cific materials vary within a matter of a few minutes such does not affect the trend shown. The adsorbent materials were added in the amount of 4 grams, approximately 1 percent, and are as follows:

Table l 5 F. Activated Silica Gel (Sorbead) (1.2 grams only added). P t Water to ei fiiim Cement Ratio lnitial Set G. Activated Carbon-not dry (Westvaco Nuchar 072% 6'1 CEE'N) 033% 23:; n. Activated Carbon-dry (Union Carbide 9LC- 0.8% 5:1 22 min. 10 48/150). 93;; g}: 5g 21;:- I. Activated Magnesia Silica Gel (FMC Florisil l.03% 51 40 min. 60/100). 11% 45 J. Magnesia (FMC Seasorb 43). 1.8% 4.5:\ 60+m1n.

K. Magnesia (FMC Seasorb 53).

Table 3 Time After Volume Change Casting (Minutes) Control F. G. H. l. .l. K.

0 0 0 0 0 0 0 0 10 1.0 -0.1 0 -0.15 -0.2 l5 1.0 0 -10 -0.1 0 -0.25 --0.25 -1.5 +0.5 0.3 -0.|5 -l.l 0.l5 0 l.5 +0.5 0.3 0.l5 1.5 +0.6 60 -1.1 -0.|5 0 -0.3 O.l

The adsorbent-like porous particulate materials described herein may be advantageously used in cementitious compositions that include calcined gypsum. While the presence of the calcined gypsum aids in elimination of long-term shrinkage and thus the elimination of the cracking such causes, the adosrbent-like material results in shrinkage inhibition during fast setting.

The surprising effectiveness of the adsorbent-like porous particulate materials of this invention during the first few minutes of setting, that is, during fast setting is demonstrated in the following examples.

EXAMPLE 3 In this example, an Allentown-Type lIl cement was mixed with water in a proportion of 400 grams cement to 142 grams water and cast as described above. Identical mixes had respectively included in them various adsorbents as set forth below and were also cast as described above. The cast compositions were observed using the light test set forth above. The observations made at various times were recorded and are complied in Table 3. While the time observation made for spe- The results set forth in Table 3 demonstrate that shrinkage may be inhibited during fast setting, even within the first 10 to 30 minutes of setting, according to this invention. In addition, it is seen that controlled shrinkage inhibition may be obtained through the addition of selected adsorbents. For example, the two types of magnesia show different values of shrinkage inhibition as do the difi'ering adsorbents themselves. The activated carbon which was not dry did not work successfully as seen from Table 3. Particle size may also be varied for control, and the various mesh sizes are given thusly, 60/100.

EXAMPLE 4 An Allentown-Type lIl cement was mixed with water in the proportion of 400 grams cement to 142 grams water. Similar mixes, but containing, respectively, approximately 4 grams of aluminum powder (Grace- Darex) and 4 grams activated carbon were also prepared. The mixes were cast and observed using the light test, as described above. The results are set forth in Table 4.

The control exhibited a shrinkage during the above period of fast setting. The results show that an additive such as aluminum powder provides too rapid uncontrolled expansion within the first hour of setting by expanding the mix two fold in the period from 20 minutes to one hour. It also provides too great an expansion. By contrast, the activated carbon reaches a point of expansion that is sufficient to compensate for shrinkage and inhibits it and remains fairly constant thereafter.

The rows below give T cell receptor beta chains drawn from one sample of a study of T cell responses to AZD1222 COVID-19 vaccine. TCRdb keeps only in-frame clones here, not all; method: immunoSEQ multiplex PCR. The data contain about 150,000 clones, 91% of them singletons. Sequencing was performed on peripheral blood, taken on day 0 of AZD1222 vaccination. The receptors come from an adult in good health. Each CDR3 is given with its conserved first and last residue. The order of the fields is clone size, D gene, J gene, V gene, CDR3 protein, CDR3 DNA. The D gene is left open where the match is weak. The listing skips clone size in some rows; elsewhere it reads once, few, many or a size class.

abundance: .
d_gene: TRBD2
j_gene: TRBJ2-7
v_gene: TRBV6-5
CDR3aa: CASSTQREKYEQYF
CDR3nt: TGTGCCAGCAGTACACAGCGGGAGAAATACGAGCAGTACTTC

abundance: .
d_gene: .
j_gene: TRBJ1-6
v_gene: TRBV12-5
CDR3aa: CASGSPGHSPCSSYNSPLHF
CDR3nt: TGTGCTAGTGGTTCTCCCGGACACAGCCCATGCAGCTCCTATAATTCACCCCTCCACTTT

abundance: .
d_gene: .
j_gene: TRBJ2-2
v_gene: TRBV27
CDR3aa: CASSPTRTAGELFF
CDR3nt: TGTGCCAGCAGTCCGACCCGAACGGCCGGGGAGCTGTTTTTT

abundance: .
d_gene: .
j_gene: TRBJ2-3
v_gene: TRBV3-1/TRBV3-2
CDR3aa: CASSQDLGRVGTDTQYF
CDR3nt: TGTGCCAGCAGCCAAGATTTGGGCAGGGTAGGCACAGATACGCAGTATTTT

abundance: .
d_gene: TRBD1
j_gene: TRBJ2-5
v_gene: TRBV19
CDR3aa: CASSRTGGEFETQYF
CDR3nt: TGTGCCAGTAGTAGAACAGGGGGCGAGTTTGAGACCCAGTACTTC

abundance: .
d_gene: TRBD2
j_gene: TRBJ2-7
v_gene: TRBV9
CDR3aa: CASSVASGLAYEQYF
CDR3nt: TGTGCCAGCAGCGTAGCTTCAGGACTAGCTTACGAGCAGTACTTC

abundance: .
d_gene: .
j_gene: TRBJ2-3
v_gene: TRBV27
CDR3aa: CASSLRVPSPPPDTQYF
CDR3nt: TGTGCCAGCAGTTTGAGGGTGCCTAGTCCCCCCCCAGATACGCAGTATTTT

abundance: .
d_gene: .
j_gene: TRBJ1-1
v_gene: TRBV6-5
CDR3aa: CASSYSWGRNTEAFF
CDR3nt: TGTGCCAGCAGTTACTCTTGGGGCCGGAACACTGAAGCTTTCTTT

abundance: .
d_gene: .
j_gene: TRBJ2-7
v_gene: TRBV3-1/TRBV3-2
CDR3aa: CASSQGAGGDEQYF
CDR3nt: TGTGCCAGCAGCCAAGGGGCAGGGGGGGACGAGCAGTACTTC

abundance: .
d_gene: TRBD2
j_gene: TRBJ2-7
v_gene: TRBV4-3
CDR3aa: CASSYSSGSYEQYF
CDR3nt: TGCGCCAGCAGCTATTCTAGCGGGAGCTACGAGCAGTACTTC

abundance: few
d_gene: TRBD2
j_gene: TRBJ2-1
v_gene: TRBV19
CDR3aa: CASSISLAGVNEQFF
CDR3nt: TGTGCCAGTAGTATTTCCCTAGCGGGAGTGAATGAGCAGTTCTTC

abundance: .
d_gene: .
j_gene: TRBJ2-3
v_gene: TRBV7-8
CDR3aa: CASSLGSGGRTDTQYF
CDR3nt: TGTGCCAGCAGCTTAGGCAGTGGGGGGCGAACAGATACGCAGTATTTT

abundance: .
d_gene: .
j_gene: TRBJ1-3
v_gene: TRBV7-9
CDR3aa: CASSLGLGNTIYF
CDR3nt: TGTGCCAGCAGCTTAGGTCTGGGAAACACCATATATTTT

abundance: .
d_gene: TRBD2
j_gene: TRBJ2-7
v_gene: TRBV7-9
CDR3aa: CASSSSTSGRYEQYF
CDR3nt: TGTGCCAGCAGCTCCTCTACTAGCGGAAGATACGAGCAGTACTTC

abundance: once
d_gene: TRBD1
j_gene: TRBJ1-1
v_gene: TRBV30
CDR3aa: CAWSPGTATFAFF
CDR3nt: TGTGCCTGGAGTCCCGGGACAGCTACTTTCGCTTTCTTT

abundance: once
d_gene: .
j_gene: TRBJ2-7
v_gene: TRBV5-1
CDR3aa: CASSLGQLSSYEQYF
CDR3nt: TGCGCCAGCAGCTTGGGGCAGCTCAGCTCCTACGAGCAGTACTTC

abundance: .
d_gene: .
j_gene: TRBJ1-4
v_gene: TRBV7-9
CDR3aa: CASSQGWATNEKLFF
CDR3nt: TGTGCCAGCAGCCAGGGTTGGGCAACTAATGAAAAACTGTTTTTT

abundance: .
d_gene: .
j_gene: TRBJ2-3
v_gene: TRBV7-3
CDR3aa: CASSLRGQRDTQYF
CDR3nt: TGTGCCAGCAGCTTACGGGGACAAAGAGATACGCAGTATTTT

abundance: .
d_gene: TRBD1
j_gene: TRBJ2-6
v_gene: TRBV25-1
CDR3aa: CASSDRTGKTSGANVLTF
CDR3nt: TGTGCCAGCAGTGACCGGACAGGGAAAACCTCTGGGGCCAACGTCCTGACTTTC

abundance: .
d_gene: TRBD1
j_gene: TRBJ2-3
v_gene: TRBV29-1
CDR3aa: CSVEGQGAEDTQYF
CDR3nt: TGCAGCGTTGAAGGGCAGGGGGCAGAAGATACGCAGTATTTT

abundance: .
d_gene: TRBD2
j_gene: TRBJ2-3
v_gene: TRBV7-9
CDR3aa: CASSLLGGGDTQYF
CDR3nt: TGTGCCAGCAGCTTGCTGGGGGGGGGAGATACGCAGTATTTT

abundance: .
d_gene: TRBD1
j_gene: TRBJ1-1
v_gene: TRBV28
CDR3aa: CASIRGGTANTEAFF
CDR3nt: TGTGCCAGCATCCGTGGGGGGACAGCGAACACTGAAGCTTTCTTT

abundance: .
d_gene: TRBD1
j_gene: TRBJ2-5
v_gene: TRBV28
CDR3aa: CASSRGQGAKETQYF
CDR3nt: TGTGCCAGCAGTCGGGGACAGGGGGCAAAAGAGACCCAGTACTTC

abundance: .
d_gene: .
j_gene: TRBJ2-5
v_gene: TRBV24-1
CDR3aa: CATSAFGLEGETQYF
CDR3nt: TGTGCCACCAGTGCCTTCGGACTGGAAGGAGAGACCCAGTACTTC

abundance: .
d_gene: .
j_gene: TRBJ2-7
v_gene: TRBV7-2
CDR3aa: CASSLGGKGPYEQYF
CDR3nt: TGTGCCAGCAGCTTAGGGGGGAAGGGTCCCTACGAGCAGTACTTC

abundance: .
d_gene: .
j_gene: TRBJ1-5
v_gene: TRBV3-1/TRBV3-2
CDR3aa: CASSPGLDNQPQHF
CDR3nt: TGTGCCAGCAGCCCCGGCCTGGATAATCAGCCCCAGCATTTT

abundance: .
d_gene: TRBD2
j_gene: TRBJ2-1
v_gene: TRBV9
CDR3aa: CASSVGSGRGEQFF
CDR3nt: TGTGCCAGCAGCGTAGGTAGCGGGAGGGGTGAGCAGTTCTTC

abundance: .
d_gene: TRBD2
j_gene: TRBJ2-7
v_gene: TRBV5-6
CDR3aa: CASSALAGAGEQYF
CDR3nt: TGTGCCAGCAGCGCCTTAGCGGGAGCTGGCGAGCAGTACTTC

I claim:

1. A cementitious composition which, when mixed with water, is capable of setting into a hard mass without substantial shrinkage during setting and early hardening, said composition comprising a hydraulic cement mixture and a dry adsorbent-like porous particulate solid material with an internal porosity in excess of 25 percent, an external void fraction above 35 percent and a surface area in excess of 100 m lg, having a volume of entrapped gas within its pores and capable of preferentially adsorbing water and controllably discharging the entrapped gas during setting and early hardening of said cement mixture while in contact with water, in an amount effective to counteract the shrinkage tendency of the cementitious composition.

2. A cementitious composition as claimed in claim 1 further including pressure-calcined gypsum.

3. A cementitious composition as claimed in claim 1 where the hydraulic cement mixture is one which sets in less than about 90 minutes.

4. A cementitious composition as claimed in claim 1 wherein said particulate solid material is selected from the group consisting of activated alumina, activated bauxite, activated carbon, activated silica gel, aluminosilicate, bone char, magnesia, and magnesium silicate.

5. A cementitious composition as claimed in claim 4 wherein the particulate solid material has a moisture content below about 3%, by weight.

6. A method for inhibiting the shrinkage of an aqueous hydraulic cementitious system during setting and early hardening comprising selecting a dry adsorbentlike porous particulate solid material with an internal porosity in excess of 25 percent, an external void fraction above 35 percent and a surface area in excess of 100 m /g having a volume of entrapped gas within its pores and capable of preferentially adsorbing water and discharging the entrapped gas, incorporating the particulate solid material in the cementitious system at a time no later than the addition of water thereto, and discharging the entrapped gas during setting and early hardening of the cementitious system while in contact with the water to counteract the shrinkage tendency of the cementitious system.